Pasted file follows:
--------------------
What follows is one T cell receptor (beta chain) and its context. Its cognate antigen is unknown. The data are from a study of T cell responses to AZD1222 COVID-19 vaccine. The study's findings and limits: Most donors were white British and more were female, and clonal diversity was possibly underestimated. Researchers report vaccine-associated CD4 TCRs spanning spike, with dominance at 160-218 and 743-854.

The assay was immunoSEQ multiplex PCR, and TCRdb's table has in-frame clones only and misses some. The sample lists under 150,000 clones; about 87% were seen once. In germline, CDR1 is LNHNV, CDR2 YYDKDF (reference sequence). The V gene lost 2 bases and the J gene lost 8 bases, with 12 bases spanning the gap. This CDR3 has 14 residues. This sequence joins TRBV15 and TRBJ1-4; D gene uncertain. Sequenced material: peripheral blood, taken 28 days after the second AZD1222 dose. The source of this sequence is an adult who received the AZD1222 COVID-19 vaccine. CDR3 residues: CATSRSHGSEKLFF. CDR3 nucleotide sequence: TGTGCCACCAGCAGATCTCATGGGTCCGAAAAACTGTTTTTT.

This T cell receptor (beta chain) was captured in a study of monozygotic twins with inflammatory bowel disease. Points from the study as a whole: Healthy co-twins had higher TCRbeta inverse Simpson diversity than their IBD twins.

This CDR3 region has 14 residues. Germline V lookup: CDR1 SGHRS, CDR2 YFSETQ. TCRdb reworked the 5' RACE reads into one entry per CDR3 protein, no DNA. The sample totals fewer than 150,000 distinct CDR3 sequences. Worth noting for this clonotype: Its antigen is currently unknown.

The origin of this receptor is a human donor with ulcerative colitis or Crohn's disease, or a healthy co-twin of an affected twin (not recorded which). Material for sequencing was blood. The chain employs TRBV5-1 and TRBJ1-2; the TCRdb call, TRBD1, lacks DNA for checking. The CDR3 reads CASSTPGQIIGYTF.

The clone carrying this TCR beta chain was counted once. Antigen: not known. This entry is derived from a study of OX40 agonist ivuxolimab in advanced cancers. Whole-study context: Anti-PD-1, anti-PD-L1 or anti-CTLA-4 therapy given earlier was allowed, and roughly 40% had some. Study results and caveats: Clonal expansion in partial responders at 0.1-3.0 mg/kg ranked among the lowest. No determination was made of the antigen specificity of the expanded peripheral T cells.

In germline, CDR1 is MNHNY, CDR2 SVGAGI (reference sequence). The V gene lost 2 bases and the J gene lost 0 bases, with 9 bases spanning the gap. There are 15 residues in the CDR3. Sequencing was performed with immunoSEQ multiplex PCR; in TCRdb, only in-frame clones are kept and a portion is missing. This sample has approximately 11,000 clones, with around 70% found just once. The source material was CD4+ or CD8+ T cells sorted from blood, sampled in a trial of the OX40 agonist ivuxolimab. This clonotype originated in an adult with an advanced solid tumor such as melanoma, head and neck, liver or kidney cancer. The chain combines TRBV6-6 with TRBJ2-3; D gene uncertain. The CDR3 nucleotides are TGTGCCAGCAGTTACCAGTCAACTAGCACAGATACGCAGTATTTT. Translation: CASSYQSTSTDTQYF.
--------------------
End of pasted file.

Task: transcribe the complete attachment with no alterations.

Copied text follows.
What follows is one T cell receptor (beta chain) and its context. Its cognate antigen is unknown. The data are from a study of T cell responses to AZD1222 COVID-19 vaccine. The study's findings and limits: Most donors were white British and more were female, and clonal diversity was possibly underestimated. Researchers report vaccine-associated CD4 TCRs spanning spike, with dominance at 160-218 and 743-854.

The assay was immunoSEQ multiplex PCR, and TCRdb's table has in-frame clones only and misses some. The sample lists under 150,000 clones; about 87% were seen once. In germline, CDR1 is LNHNV, CDR2 YYDKDF (reference sequence). The V gene lost 2 bases and the J gene lost 8 bases, with 12 bases spanning the gap. This CDR3 has 14 residues. This sequence joins TRBV15 and TRBJ1-4; D gene uncertain. Sequenced material: peripheral blood, taken 28 days after the second AZD1222 dose. The source of this sequence is an adult who received the AZD1222 COVID-19 vaccine. CDR3 residues: CATSRSHGSEKLFF. CDR3 nucleotide sequence: TGTGCCACCAGCAGATCTCATGGGTCCGAAAAACTGTTTTTT.

This T cell receptor (beta chain) was captured in a study of monozygotic twins with inflammatory bowel disease. Points from the study as a whole: Healthy co-twins had higher TCRbeta inverse Simpson diversity than their IBD twins.

This CDR3 region has 14 residues. Germline V lookup: CDR1 SGHRS, CDR2 YFSETQ. TCRdb reworked the 5' RACE reads into one entry per CDR3 protein, no DNA. The sample totals fewer than 150,000 distinct CDR3 sequences. Worth noting for this clonotype: Its antigen is currently unknown.

The origin of this receptor is a human donor with ulcerative colitis or Crohn's disease, or a healthy co-twin of an affected twin (not recorded which). Material for sequencing was blood. The chain employs TRBV5-1 and TRBJ1-2; the TCRdb call, TRBD1, lacks DNA for checking. The CDR3 reads CASSTPGQIIGYTF.

The clone carrying this TCR beta chain was counted once. Antigen: not known. This entry is derived from a study of OX40 agonist ivuxolimab in advanced cancers. Whole-study context: Anti-PD-1, anti-PD-L1 or anti-CTLA-4 therapy given earlier was allowed, and roughly 40% had some. Study results and caveats: Clonal expansion in partial responders at 0.1-3.0 mg/kg ranked among the lowest. No determination was made of the antigen specificity of the expanded peripheral T cells.

In germline, CDR1 is MNHNY, CDR2 SVGAGI (reference sequence). The V gene lost 2 bases and the J gene lost 0 bases, with 9 bases spanning the gap. There are 15 residues in the CDR3. Sequencing was performed with immunoSEQ multiplex PCR; in TCRdb, only in-frame clones are kept and a portion is missing. This sample has approximately 11,000 clones, with around 70% found just once. The source material was CD4+ or CD8+ T cells sorted from blood, sampled in a trial of the OX40 agonist ivuxolimab. This clonotype originated in an adult with an advanced solid tumor such as melanoma, head and neck, liver or kidney cancer. The chain combines TRBV6-6 with TRBJ2-3; D gene uncertain. The CDR3 nucleotides are TGTGCCAGCAGTTACCAGTCAACTAGCACAGATACGCAGTATTTT. Translation: CASSYQSTSTDTQYF.